Skimmers like this are a positive sign in the early stages of the session!
I set off by Cad Potting a ball of slop on my long-pole line and lower my rig into the swim. Within a minute my float dips and a small skimmer is easily swung to hand – a positive start. These smaller fish are good weight builders at this point and their activity in the swim helps to bring other fish into the area.
By alternating between a worm head, caster or dead maggot hook bait I am able to keep bites coming. Initially the stamp of fish is small, with plenty of action from skimmers and small crucian carp. It doesn’t take too long, however, and I soon feel some bigger fish have moved into the area.
Baits like worms and casters will attract all species.
I am waiting slightly longer for each bite now, with bites coming up to a minute after the rig has settled, but, when my float goes under it is resulting in fish of the size I am after – F1s, carp, crucians and skimmers upwards of a pound are all falling to my worm hook bait and my 6-10 rated Maver Retro Dual Core elastic is getting a good workout!
The small amount of sloppy groundbait I am cupping in every time I ship out seems to be holding the fish in the swim well and I am not suffering many missed bites or foul-hooked fish. This tells me I have got the feeding about right. If I felt I had too many fish in the swim or started suffering missed bites I would choose to either cut back my feed or increase it, depending on which got the best reaction.
Fluorocarbon V Mono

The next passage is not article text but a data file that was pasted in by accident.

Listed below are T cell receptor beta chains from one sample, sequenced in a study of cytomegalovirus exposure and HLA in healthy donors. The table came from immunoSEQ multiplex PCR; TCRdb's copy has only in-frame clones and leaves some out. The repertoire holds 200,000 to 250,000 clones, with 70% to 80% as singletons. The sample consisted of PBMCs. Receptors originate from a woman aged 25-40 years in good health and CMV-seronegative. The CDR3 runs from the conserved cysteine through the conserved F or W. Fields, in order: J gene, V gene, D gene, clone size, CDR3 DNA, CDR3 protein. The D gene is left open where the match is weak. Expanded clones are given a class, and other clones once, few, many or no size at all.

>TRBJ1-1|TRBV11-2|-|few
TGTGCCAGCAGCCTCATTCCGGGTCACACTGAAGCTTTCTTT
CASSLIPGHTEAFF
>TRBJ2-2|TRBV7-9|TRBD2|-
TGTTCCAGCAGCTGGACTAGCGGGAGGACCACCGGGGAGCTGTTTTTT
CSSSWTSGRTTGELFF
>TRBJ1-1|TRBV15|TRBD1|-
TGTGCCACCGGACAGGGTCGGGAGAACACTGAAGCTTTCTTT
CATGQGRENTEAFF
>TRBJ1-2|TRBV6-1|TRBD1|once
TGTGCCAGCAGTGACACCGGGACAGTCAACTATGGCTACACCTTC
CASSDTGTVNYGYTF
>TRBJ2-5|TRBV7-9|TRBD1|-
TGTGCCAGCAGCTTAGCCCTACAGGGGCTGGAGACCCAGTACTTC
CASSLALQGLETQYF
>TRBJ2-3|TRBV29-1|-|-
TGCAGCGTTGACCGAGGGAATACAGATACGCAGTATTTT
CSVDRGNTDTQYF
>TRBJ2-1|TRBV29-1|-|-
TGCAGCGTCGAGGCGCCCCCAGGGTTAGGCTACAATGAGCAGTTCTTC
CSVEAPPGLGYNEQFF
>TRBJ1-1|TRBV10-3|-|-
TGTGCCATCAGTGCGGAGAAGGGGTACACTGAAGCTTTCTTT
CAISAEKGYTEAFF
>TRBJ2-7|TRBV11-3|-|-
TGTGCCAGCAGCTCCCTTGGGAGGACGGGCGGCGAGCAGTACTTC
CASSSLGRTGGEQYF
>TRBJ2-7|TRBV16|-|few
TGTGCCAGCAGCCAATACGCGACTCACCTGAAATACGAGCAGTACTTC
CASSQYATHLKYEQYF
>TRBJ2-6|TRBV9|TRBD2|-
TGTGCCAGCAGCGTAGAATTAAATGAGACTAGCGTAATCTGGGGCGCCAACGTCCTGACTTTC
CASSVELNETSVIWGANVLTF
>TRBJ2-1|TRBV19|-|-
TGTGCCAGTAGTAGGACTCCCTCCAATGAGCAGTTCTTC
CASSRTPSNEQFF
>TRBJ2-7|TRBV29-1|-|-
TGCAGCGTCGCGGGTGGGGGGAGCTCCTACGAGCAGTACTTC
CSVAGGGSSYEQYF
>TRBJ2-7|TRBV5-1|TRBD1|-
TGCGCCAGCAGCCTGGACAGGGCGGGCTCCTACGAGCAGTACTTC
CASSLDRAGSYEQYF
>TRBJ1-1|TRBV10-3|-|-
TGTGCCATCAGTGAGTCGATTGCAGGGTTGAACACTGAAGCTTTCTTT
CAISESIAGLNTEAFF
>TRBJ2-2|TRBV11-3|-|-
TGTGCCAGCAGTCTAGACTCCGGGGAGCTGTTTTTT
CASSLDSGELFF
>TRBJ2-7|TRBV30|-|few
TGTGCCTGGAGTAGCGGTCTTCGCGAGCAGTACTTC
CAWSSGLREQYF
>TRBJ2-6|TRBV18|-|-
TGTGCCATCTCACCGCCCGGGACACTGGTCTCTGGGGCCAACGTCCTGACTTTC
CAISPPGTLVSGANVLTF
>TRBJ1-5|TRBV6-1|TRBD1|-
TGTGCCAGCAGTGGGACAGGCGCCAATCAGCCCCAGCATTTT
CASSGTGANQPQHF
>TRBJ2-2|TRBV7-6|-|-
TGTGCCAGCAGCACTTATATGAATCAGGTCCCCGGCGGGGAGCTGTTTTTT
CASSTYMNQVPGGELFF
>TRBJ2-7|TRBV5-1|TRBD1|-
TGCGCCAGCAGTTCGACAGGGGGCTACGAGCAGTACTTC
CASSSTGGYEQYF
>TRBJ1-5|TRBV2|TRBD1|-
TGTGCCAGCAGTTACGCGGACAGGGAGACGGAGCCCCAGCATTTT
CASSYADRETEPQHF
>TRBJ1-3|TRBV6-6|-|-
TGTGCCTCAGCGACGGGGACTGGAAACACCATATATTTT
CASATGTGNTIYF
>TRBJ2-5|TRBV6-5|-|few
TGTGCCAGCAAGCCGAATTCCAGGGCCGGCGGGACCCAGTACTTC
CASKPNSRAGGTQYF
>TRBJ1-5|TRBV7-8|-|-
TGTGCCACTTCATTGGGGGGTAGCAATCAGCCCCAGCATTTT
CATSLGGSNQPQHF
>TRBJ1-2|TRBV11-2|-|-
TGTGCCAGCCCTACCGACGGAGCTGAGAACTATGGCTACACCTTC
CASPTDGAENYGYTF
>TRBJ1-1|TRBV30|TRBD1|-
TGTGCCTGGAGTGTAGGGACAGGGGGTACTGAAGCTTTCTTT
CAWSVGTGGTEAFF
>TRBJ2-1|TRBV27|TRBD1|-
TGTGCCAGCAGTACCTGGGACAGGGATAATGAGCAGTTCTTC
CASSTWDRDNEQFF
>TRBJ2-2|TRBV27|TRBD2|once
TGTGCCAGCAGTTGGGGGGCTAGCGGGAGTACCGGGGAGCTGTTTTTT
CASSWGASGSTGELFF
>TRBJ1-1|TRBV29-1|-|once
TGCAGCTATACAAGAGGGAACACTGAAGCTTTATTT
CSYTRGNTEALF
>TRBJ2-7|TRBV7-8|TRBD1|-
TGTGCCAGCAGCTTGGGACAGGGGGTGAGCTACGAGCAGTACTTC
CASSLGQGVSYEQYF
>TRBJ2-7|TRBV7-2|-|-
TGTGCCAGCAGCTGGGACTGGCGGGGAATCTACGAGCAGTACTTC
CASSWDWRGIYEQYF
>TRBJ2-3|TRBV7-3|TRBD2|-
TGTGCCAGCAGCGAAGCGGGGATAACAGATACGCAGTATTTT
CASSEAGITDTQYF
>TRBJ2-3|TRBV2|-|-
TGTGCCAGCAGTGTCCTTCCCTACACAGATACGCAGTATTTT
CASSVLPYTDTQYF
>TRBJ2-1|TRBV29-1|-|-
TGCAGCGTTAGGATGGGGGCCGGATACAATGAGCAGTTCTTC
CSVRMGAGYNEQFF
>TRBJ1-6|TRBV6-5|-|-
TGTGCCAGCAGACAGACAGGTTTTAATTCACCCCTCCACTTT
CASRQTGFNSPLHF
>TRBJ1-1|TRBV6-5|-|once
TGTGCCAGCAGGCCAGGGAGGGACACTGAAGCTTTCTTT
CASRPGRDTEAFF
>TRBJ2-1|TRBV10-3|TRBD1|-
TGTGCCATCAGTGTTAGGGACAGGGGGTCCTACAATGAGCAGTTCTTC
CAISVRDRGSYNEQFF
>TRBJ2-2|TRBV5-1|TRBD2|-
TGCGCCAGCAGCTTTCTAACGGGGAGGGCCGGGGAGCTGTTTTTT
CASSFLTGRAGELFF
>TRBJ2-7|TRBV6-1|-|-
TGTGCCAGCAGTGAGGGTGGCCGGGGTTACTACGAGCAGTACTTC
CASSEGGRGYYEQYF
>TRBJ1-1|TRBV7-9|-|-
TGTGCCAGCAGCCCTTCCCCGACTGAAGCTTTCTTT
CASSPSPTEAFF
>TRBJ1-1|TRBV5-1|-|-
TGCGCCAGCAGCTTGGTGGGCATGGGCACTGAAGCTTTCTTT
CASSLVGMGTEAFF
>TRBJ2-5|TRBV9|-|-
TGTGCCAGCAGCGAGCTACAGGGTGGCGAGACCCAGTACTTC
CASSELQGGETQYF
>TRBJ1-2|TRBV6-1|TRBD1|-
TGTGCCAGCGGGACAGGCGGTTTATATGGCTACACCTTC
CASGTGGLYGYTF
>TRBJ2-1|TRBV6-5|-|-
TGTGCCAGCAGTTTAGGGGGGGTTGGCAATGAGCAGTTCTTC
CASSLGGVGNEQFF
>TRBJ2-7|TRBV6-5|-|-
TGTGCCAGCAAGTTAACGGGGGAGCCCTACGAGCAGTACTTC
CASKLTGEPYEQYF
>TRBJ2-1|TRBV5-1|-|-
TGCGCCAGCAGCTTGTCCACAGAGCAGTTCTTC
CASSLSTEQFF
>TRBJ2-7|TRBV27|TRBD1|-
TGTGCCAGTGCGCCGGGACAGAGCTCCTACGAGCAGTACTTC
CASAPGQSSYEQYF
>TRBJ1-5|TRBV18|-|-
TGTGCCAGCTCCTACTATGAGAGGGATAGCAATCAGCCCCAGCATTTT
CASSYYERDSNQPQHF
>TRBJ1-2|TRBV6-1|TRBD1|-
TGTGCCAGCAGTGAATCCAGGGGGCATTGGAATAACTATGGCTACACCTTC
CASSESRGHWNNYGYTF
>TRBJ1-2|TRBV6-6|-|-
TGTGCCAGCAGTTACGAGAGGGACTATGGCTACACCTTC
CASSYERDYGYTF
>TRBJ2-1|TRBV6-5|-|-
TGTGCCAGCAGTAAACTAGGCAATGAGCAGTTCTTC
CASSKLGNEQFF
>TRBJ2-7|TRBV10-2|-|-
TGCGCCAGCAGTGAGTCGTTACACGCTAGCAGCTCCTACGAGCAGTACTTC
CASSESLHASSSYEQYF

It is worth mentioning my rig setup for this sort of fishing. I have opted for a 0.5g UFO 2 pole float that features a slim body, wire stem and a 2mm thick hollow bristle that is extremely visible. The float is new to the UFO range from Maver and is one I have been really impressed with since I started to use them.
My rigs are tied to a strong, durable 0.18mm diameter main line but most importantly my hooklengths are tied using fluorocarbon rather than standard monofilament, something that is, in my opinion, making a big impact on my catch rates.
Fluorocarbon has its doubters but I have had nothing but positive results and I feel its attribute of invisibility in the water give me an edge over other anglers. Using 0.12mm diameter Smart Fluorocarbon to a size 14 ES43 hook gives me a setup that I feel I can land anything on.
Shotting is simply a bulk and droppers, which allows my bait to get through the initial two-thirds of the water column quickly but fall nice and slowly into the area where I am targeting the fish, aiding my presentation.
Callum thinks natural baits start to rule over pellets as the year goes on.
Ring The Changes
Bites continue to come thick and fast right up to the point I have to start packing my gear away at the end of the session. I have found that by varying my hook-bait options throughout the session I have been able to fool the fish into getting a quick bite when things seemed to have been slowing down.
I have found that a head of a worm, double caster or three dead red maggots on the hook have produced the best results throughout the day. In the end I have had a mixed net of fish consisting of skimmers, crucian carp, F1s and carp with fish varying from 4oz up to 5lb.
It was noticeable throughout the session how I was able to keep fish coming from the off, whereas others on the lake seemed to struggle in spells, going to show how this non-selective method of fishing can often outgun the use of pellets and more species-specific baits. Go on, get out and give it a try yourself!
An impressive mixed bag taken in just a short space of time!